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AM instructed by the plaintiff to lay his case before you, and little do I wonder at the great interest which it seems to have excited. It is one of those cases which come home to the business and the bosoms" of mankind-it is not confined to the individuals concerned-it visits every circle from the highest to the lowest-it alarms the very heart of the community, and commands the whole social family to the spot, where human nature, prostrated at the bar of public justice, calls aloud for pity and protection! On my first addressing a jury upon a subject of this nature, I took the high ground to which I deemed myself entitled-I stood upon the purity of the national character-1 relied upon that chastity which centuries had made proverbial, and almost drowned the cry of individual suffering in the violated reputation of the country. Humbled and abashed, I must resign the topic-indignation at the novelty of the offence has given way to horror at the frequency of its repetition it is now becoming almost fashionable amongst us—we are importing the follies, and naturalizing the vices of the continent -scarcely a term passes in these courts, during which some unabashed adulterer or seducer does not announce himself improv

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ing on the odiousness of his offence, by the profligacy of his justification, and, as it were, struggling to record by crimes the desolating progress of our barbarous civilization. Gentlemen, if this be suffered to continue what home shall be safe-what hearth shall be sacred-what parent can for a moment calculate on the possession of bis child-what child shall be secure from the orphanage that springs from prostitutionwhat solitary right, whether of life, or liberty, or property in the land shall sur.. vive amongst us, if that hallowed couch, which modesty has veiled, and love en-. deared, and religion consecrated, is to be invaded by a vulgar and promiscuous liber-. tinism! A time there was, when that couch was inviolable in Ireland-when conjugal infidelity was deemed but an inventionwhen marriage was considered a sacraments of the heart, and faith and affection sent a mingled flame together from the altar; are. such times to dwindle into a legend of tradition! Are the dearest rights of man, and the holiest ordinances of God, no more to be respected!. Is the marriage vow to become but the prelude to perjury and prostitation! Shall our enjoyments debase themselves into an adulterous participation, and our children propogate an! Hear the case which I am fated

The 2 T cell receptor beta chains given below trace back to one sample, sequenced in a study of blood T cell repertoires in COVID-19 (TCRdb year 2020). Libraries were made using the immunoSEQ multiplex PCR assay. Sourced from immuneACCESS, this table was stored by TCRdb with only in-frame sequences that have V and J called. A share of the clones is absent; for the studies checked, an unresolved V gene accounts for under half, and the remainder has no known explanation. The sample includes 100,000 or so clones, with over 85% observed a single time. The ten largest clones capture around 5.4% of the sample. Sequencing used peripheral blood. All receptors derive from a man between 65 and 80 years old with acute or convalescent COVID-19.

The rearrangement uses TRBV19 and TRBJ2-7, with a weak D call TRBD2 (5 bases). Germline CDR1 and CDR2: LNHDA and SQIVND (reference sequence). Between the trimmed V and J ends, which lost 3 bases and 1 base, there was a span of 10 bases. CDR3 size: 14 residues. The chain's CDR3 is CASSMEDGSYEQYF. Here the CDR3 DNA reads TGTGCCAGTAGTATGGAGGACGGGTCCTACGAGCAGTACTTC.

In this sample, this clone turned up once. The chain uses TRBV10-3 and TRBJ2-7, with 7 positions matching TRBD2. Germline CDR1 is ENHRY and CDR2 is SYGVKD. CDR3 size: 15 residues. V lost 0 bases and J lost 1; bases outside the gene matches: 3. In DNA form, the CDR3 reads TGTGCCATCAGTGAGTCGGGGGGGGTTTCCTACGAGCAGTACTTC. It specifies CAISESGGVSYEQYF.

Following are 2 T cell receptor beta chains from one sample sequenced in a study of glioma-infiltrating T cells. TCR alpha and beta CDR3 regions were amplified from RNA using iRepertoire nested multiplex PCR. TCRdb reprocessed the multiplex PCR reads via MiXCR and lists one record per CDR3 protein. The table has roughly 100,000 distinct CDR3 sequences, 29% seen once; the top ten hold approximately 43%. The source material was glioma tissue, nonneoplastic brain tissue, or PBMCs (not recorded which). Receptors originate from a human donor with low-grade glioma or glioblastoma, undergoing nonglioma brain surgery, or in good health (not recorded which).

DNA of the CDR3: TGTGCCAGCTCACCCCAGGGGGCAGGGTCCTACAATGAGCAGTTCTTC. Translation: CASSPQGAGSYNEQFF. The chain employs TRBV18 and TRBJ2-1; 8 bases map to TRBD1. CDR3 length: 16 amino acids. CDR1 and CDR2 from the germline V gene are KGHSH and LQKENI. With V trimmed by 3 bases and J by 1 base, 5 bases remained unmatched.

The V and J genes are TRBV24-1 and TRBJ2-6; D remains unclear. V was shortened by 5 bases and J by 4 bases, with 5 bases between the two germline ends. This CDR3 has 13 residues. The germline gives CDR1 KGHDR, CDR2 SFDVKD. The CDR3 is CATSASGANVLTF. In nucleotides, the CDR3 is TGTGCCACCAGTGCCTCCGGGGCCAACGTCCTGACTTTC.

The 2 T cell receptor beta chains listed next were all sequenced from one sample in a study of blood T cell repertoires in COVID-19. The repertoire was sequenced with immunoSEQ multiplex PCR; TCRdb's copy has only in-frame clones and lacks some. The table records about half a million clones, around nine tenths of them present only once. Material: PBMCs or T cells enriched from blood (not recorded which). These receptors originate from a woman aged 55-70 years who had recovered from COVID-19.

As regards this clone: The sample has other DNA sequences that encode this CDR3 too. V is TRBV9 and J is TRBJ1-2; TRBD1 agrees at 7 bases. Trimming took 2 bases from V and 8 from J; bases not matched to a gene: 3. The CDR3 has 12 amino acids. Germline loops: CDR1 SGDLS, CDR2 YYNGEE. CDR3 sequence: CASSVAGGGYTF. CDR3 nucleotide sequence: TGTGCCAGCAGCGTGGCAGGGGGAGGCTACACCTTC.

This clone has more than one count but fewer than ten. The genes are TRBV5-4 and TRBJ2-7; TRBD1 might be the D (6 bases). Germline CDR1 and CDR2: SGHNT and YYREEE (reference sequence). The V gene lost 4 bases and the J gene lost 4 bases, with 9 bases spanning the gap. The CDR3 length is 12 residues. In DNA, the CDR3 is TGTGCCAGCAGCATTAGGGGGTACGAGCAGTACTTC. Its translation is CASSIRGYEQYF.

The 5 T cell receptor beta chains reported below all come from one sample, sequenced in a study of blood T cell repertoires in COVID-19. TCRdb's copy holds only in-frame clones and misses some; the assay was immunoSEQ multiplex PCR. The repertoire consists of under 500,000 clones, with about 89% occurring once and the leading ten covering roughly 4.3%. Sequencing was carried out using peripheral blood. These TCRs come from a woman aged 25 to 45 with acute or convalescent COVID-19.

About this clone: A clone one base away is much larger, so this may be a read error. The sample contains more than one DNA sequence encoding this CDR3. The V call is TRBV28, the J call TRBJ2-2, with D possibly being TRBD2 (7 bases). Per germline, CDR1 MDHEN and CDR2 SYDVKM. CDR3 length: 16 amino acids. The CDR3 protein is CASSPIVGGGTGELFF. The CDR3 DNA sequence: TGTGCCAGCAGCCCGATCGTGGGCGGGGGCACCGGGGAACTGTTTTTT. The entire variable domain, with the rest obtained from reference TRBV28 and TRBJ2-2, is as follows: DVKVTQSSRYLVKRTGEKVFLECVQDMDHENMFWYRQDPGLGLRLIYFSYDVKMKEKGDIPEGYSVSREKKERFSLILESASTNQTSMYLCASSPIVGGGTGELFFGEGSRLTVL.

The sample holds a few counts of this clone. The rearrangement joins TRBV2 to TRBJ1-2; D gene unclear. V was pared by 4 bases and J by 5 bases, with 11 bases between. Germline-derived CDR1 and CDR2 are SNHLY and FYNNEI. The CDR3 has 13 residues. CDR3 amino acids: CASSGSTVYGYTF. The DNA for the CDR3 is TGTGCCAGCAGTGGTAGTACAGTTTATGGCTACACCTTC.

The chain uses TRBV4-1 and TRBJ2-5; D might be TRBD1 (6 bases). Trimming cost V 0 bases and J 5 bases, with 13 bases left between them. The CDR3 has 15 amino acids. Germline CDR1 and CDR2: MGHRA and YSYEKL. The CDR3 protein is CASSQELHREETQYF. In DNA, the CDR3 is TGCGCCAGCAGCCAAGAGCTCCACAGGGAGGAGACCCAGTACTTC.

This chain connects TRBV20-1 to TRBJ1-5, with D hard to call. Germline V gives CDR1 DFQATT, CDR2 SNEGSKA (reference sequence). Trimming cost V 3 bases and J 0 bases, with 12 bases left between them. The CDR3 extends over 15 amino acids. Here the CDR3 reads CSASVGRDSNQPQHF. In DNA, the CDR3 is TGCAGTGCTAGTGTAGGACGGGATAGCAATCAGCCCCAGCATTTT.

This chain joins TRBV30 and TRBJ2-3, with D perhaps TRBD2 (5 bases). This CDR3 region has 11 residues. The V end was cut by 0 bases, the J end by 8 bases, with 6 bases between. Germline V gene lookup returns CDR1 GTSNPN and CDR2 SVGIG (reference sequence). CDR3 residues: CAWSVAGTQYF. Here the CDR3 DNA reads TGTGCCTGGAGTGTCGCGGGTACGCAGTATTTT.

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to unfold, and then tell me whether a single virtue is yet to linger amongst us with impunity-whether honour, friendship, or hos pitality are to be sacred-whether that endearing confidence, by which the bitterness of this life is sweetened, is to become the instrument of a perfidy beyond conception; and whether the protection of the roof, the fraternity of the board, the obligations of the altar, and the devotion of the heart, are to be so many panders to the hellish abominations they should have purified! Hear the case which must go forth to the world, but which I trust in God your verdict will accompany, to tell that world, that if there was vice enough amongst us to commit the crime, there is virtue enough to brand it with an indignant punishment.